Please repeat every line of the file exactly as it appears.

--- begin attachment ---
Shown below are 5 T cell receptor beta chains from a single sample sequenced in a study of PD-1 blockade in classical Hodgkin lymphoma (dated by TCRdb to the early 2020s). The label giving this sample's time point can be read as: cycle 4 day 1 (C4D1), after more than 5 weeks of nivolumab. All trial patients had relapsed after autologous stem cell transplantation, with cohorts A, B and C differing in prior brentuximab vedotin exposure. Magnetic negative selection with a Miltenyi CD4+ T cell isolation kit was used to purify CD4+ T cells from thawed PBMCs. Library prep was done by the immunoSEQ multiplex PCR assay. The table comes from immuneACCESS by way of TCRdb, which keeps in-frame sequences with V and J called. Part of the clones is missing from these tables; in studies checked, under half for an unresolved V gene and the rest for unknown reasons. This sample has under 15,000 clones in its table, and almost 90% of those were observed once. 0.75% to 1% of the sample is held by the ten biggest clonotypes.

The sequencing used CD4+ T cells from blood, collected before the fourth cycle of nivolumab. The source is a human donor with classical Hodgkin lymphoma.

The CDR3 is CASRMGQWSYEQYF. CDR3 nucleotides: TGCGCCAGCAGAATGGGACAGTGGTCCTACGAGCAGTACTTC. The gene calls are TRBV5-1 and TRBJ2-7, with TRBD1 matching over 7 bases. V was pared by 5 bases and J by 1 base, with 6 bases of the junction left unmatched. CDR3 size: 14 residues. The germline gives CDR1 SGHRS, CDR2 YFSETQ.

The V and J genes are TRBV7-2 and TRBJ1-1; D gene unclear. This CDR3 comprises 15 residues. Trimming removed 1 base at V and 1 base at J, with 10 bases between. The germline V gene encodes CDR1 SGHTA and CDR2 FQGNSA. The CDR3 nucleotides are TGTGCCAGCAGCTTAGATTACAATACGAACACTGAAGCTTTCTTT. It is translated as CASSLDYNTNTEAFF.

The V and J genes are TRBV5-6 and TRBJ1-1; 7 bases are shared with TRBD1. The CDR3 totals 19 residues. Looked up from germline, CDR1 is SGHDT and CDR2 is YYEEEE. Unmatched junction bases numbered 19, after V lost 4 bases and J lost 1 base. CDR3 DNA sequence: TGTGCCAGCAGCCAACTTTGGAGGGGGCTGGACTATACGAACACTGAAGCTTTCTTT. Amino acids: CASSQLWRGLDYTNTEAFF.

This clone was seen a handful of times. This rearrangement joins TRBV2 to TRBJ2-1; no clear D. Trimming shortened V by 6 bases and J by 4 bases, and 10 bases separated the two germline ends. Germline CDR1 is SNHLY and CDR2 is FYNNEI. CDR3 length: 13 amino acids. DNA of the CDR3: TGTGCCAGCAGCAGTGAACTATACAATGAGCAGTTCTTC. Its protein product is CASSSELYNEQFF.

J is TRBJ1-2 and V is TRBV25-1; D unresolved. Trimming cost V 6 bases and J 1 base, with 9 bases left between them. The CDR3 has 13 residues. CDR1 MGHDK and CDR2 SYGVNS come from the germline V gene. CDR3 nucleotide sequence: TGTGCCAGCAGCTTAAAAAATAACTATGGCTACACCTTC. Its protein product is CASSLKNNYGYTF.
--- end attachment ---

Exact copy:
Shown below are 5 T cell receptor beta chains from a single sample sequenced in a study of PD-1 blockade in classical Hodgkin lymphoma (dated by TCRdb to the early 2020s). The label giving this sample's time point can be read as: cycle 4 day 1 (C4D1), after more than 5 weeks of nivolumab. All trial patients had relapsed after autologous stem cell transplantation, with cohorts A, B and C differing in prior brentuximab vedotin exposure. Magnetic negative selection with a Miltenyi CD4+ T cell isolation kit was used to purify CD4+ T cells from thawed PBMCs. Library prep was done by the immunoSEQ multiplex PCR assay. The table comes from immuneACCESS by way of TCRdb, which keeps in-frame sequences with V and J called. Part of the clones is missing from these tables; in studies checked, under half for an unresolved V gene and the rest for unknown reasons. This sample has under 15,000 clones in its table, and almost 90% of those were observed once. 0.75% to 1% of the sample is held by the ten biggest clonotypes.

The sequencing used CD4+ T cells from blood, collected before the fourth cycle of nivolumab. The source is a human donor with classical Hodgkin lymphoma.

The CDR3 is CASRMGQWSYEQYF. CDR3 nucleotides: TGCGCCAGCAGAATGGGACAGTGGTCCTACGAGCAGTACTTC. The gene calls are TRBV5-1 and TRBJ2-7, with TRBD1 matching over 7 bases. V was pared by 5 bases and J by 1 base, with 6 bases of the junction left unmatched. CDR3 size: 14 residues. The germline gives CDR1 SGHRS, CDR2 YFSETQ.

The V and J genes are TRBV7-2 and TRBJ1-1; D gene unclear. This CDR3 comprises 15 residues. Trimming removed 1 base at V and 1 base at J, with 10 bases between. The germline V gene encodes CDR1 SGHTA and CDR2 FQGNSA. The CDR3 nucleotides are TGTGCCAGCAGCTTAGATTACAATACGAACACTGAAGCTTTCTTT. It is translated as CASSLDYNTNTEAFF.

The V and J genes are TRBV5-6 and TRBJ1-1; 7 bases are shared with TRBD1. The CDR3 totals 19 residues. Looked up from germline, CDR1 is SGHDT and CDR2 is YYEEEE. Unmatched junction bases numbered 19, after V lost 4 bases and J lost 1 base. CDR3 DNA sequence: TGTGCCAGCAGCCAACTTTGGAGGGGGCTGGACTATACGAACACTGAAGCTTTCTTT. Amino acids: CASSQLWRGLDYTNTEAFF.

This clone was seen a handful of times. This rearrangement joins TRBV2 to TRBJ2-1; no clear D. Trimming shortened V by 6 bases and J by 4 bases, and 10 bases separated the two germline ends. Germline CDR1 is SNHLY and CDR2 is FYNNEI. CDR3 length: 13 amino acids. DNA of the CDR3: TGTGCCAGCAGCAGTGAACTATACAATGAGCAGTTCTTC. Its protein product is CASSSELYNEQFF.

J is TRBJ1-2 and V is TRBV25-1; D unresolved. Trimming cost V 6 bases and J 1 base, with 9 bases left between them. The CDR3 has 13 residues. CDR1 MGHDK and CDR2 SYGVNS come from the germline V gene. CDR3 nucleotide sequence: TGTGCCAGCAGCTTAAAAAATAACTATGGCTACACCTTC. Its protein product is CASSLKNNYGYTF.